Women take twice as long to urinate in public toilets as men. It’s not their fault: having to deal with more cumbersome clothes, menstruation and sometimes small children, they easily use up 90 seconds, while men are done in half the time. But architects usually design equal numbers of toilet stalls for each gender, when women should have double. That explains the queues.
Women take twice as long to urinate in public toilets as men.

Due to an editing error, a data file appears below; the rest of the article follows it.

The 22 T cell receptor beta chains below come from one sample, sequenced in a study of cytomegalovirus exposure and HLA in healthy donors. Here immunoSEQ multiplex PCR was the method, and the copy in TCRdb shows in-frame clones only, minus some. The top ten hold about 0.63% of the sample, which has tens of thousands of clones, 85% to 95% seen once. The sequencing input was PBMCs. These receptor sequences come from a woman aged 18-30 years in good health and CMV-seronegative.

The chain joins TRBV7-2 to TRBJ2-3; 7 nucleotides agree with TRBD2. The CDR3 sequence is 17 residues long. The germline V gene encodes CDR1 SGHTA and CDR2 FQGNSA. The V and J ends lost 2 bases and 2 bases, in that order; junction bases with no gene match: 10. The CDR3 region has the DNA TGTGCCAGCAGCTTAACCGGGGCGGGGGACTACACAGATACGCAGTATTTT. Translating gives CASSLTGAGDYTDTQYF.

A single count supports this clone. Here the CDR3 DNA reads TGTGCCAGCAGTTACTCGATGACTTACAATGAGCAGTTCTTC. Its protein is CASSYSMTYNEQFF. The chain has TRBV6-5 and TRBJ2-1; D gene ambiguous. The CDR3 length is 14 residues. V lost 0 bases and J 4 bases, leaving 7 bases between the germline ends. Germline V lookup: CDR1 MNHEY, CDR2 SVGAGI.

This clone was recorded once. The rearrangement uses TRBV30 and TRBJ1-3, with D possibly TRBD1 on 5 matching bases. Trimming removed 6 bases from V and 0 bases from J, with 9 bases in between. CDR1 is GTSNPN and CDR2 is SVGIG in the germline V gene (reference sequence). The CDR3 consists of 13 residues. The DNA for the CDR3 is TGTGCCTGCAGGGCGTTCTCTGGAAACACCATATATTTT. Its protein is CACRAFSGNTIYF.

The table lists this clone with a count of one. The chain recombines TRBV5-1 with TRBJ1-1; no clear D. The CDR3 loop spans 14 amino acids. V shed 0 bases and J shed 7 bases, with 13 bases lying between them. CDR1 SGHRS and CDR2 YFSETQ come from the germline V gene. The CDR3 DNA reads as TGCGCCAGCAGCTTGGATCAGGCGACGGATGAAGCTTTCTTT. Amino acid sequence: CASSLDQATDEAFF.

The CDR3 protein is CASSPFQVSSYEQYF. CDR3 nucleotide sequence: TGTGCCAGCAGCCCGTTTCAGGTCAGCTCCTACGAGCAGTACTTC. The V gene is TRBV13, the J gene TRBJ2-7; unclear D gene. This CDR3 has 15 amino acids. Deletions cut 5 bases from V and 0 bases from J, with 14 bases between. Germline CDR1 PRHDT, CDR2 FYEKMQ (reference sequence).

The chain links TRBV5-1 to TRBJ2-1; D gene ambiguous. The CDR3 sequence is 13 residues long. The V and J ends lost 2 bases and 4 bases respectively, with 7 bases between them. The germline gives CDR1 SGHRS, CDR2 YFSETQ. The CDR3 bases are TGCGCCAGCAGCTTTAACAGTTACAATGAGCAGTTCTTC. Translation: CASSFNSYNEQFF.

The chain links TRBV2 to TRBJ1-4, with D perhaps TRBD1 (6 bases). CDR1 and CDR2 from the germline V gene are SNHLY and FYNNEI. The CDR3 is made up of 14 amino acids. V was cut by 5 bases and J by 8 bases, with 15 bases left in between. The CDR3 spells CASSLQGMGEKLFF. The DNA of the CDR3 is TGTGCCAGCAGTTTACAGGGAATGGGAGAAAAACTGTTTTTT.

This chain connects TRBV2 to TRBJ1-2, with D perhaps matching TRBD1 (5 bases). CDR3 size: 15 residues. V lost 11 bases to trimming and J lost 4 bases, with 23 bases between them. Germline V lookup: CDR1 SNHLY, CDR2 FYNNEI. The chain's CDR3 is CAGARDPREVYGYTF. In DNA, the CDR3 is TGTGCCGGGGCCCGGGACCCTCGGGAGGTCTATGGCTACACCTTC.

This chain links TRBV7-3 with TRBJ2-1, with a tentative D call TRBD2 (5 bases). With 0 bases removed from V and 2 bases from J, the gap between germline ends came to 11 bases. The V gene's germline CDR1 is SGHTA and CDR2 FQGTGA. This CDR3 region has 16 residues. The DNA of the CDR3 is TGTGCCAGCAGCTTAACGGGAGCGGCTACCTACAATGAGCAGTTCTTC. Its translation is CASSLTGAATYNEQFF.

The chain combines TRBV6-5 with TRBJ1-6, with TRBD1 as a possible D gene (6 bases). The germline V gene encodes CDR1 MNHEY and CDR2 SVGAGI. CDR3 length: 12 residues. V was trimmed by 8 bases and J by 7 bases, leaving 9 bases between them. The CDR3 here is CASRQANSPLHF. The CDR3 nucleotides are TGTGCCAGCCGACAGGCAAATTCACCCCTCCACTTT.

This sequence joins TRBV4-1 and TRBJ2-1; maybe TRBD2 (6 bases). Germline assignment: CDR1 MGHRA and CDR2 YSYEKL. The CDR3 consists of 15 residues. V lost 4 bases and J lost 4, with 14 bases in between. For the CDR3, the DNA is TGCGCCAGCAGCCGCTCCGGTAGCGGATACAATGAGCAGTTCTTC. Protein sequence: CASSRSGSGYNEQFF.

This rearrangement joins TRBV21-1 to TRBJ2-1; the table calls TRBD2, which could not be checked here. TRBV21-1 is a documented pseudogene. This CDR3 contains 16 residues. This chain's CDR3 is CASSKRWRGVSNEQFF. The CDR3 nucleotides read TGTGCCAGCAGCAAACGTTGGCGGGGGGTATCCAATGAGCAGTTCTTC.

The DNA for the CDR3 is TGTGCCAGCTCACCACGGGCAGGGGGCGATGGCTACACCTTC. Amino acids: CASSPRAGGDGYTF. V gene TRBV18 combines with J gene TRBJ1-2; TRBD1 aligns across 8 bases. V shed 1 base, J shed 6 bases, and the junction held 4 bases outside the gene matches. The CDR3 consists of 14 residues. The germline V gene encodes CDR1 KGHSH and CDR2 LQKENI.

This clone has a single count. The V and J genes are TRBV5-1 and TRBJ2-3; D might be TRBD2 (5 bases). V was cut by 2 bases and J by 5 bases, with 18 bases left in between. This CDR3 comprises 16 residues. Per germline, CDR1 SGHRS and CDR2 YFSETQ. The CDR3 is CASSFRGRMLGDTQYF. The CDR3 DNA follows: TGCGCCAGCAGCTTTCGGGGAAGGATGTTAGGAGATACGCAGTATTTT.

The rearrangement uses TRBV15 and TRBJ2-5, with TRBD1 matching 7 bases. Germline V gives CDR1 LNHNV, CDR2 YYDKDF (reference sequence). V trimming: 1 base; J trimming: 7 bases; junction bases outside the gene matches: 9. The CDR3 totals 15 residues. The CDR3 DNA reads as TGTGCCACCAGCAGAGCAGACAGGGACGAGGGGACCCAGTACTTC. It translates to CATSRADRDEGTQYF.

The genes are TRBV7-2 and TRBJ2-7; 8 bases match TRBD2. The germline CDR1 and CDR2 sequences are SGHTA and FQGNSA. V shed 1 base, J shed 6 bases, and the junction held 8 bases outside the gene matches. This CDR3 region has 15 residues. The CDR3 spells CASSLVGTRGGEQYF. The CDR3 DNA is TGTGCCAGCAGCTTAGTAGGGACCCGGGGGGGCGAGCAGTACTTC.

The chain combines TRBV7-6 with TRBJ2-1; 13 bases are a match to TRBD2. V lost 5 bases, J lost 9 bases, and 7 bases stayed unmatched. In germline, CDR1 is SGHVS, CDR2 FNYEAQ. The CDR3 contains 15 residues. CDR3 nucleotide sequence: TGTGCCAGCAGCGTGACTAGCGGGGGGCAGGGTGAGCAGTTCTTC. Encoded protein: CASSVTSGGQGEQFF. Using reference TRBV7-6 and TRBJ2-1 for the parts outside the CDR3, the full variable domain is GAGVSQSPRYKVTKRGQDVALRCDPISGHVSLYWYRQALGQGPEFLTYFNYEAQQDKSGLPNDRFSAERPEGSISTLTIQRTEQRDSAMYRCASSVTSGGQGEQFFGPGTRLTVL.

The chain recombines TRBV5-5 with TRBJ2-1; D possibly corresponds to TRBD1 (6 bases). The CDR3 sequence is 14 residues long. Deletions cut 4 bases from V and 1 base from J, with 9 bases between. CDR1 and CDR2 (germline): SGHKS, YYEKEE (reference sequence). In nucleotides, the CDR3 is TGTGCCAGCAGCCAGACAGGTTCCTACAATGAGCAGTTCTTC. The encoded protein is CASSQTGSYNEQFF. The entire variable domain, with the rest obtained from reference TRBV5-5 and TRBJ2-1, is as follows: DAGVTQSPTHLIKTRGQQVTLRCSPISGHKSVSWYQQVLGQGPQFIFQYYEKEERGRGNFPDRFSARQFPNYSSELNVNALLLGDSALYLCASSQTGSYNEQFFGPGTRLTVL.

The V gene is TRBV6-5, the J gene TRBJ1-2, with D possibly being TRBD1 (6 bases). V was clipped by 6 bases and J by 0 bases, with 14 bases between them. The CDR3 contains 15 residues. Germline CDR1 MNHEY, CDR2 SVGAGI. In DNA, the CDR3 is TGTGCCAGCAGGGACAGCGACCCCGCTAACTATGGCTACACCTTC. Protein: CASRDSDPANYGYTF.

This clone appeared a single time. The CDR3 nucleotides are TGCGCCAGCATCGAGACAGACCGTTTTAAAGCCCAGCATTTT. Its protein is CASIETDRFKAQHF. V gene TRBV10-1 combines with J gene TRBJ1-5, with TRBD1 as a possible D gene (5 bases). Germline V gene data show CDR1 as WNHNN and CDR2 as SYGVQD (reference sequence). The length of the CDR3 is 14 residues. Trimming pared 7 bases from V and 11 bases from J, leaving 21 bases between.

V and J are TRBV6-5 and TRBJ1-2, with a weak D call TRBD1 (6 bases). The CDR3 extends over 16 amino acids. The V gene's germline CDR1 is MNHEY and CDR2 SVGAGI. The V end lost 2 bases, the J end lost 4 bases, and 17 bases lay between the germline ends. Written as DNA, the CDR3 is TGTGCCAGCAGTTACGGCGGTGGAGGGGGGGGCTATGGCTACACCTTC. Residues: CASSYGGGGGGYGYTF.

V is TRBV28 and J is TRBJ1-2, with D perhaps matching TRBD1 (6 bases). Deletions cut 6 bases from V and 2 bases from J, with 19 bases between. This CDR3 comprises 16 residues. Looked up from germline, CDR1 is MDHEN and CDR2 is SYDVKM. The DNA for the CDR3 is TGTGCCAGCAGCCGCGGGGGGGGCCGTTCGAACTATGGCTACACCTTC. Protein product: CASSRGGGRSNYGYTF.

In the USA, the “potty parity” movement, founded by lawyer John Banzhaf, campaigns to redress the imbalance. In the US Capitol, for example, where laws are made, congressmen caught short while voting have access to a washroom a few meters from the debating floor equipped with six stalls, four urinals, gilt mirrors, a fireplace and television. Congresswomen have to cross either a tourist-filled hall, or a long corridor past several secretaries, before reaching a facility only accessible with a code. Though a Women’s Restroom Equity Bill was debated in 2010, it has yet to become law.